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Conducting a routine cash flow analysis is an easy way for international businesses to keep tabs on their financial health. A cash flow analysis compares the timing and amount of a company's current cash to the business's inflow and outflow of capital, which can provide insight into the company's financial future.
"Net income is an important accounting measure of profitability, but it doesn't capture the value of a company like cash flow does," says John Stermole, a teaching associate professor of economics and business at the Colorado School of Mines in Golden, Colo.
Conducting an analysis of the statement of cash flow helps predict how a business will fare in the future, thus empowering owners to follow up on good foreign investment opportunities and determine when it's appropriate to increase capital expenditures, says Chris DesBarres, co-owner of Help Unlimited Inc., a money management company in Winston-Salem, N.C. Business owners can take advantage of credit facilities from an FX service provider, which allows business owners to pay deposits to an online account and free up cash flow, says Nawaz Ali, U.K. market analyst for Western Union Business Solutions.A cash flow analysis can be conducted using the following steps.
— Chris DesBarres, co-owner of Help Unlimited Inc.
One way for business owners to create more accurate cash flow projections is to use a trusted online foreign exchange service that can help them create more predictability around their exchange rates. FX service providers can provide business owners with advice and guidance in setting aside funds to protect against currency exposure and create their financial forecasts for the year. "Once a customer gets a feel for currency markets and currency exchange, then he would use one of our products … to hedge against currency exposure," Ali says. By using tools such as email market-rate alerts, it's possible to minimize some of the uncertainty that can accompany foreign exchange transactions.
For example, if a U.S.-based business owner needs to submit a payment of 2 million Philippine pesos (PHP), he could sign up for email market-rate alerts via an online FX service. When the business receives an alert for a preferred exchange rate of $1 U.S. dollar (USD) = 40.740 PHP, the business owner could immediately go to his online foreign exchange account and secure the latest rate. If he is able to secure the same rate that he was alerted to, he could convert $49,092 USD into about 2 million PHP.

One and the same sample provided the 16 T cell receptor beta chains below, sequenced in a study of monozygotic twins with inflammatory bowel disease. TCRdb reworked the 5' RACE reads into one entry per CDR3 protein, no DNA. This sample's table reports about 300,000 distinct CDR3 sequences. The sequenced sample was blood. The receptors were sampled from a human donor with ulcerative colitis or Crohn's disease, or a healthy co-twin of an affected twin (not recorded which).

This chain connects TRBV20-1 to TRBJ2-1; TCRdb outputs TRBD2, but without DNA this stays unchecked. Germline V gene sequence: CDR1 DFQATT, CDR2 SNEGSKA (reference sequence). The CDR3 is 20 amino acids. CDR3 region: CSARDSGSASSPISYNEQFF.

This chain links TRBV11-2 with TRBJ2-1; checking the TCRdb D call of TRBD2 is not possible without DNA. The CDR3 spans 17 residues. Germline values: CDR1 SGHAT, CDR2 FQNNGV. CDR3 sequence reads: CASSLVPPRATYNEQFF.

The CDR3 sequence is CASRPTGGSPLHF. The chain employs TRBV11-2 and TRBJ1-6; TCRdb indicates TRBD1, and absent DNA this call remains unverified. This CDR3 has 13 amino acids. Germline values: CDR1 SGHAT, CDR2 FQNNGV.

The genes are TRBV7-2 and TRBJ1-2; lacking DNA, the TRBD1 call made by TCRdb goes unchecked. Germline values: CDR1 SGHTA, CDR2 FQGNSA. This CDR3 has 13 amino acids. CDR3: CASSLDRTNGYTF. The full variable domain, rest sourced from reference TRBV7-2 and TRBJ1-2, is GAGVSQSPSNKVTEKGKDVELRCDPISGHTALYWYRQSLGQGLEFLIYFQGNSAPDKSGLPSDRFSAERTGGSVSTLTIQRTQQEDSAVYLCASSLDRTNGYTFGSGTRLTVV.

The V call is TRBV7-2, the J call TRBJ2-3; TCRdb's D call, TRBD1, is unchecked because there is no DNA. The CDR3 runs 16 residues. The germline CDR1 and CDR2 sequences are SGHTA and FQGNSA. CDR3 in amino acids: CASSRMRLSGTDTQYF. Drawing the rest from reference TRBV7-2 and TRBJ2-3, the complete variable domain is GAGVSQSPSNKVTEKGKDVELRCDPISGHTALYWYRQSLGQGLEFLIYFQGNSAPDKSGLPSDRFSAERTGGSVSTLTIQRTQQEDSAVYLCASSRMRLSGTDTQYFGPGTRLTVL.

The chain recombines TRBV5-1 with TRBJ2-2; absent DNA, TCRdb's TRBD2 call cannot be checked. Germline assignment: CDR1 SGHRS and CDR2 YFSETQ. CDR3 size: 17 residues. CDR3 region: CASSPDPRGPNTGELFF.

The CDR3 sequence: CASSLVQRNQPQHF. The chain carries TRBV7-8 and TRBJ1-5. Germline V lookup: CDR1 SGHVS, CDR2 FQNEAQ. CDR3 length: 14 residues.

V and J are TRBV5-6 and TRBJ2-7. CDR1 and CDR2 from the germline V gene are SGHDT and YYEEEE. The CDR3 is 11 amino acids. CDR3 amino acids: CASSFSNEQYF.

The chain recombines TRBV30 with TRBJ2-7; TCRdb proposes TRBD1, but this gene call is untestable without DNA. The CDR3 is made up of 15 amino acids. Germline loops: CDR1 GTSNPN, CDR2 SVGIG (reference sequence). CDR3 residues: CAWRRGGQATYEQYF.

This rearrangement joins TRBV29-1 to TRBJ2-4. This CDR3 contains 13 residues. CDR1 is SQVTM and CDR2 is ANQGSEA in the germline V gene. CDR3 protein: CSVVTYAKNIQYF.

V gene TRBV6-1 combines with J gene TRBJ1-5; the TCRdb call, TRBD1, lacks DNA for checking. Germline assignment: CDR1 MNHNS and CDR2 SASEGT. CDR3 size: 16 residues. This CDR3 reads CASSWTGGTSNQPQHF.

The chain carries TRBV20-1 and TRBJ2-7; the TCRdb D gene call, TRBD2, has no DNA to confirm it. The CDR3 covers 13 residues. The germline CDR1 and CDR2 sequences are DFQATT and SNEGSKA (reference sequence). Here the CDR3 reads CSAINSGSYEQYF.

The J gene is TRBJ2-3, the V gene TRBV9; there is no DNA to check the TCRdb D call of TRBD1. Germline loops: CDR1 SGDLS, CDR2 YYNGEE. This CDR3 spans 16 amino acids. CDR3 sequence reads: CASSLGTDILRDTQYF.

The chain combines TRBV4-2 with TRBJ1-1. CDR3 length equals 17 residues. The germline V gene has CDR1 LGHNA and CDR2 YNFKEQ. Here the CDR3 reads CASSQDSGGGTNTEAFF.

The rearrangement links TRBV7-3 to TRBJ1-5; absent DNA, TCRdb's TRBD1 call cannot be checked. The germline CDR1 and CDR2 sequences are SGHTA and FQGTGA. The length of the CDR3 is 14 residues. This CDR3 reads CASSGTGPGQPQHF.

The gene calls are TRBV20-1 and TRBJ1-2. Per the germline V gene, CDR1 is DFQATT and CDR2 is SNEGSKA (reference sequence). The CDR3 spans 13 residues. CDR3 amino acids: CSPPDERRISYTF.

Another key step to conducting cash flow analysis is to understand the relationships among different types of financial statements. "You need to understand what your cash flow statement is telling you about your income statement and your balance sheet," DesBarres says.
To do this, determine the amount of cash on hand at the beginning of every month, quarter or year, as well as the sources of cash, such as sales and amounts receivable.
Next, determine which business expenses the cash on hand goes toward and how much is spent, DesBarres says. Fixed expenses, like rent, and variable expenses, like taxes, should be included. "This process can be a problem compounded by sloppy recordkeeping and poor accounting practices," he says.
Once business expenses are subtracted from the business's initial balance, DesBarres advises business owners to focus on issues of timing. "It's important to pay attention to when receivables come in and when payables go out," he says. "This will help explain what makes accounts receivable turnover higher and accounts payable turnover lower and can sharpen a business model."
The final step is to troubleshoot any problems that become apparent, such as an issue with timeliness on the return of receivables, DesBarres says. "It's not enough to say, 'We're having cash flow issues,' once you know where the problem is coming from."
Depending on their investment strategy, small business owners should conduct a regular cash flow analysis every month, quarter or year, plus any time a new project begins to ensure the health of a business, Stermole says. That's especially important for companies that do business abroad, since fluctuating currency rates can have a significant impact on cash flow, he says.
Example: 1USD = xx INR
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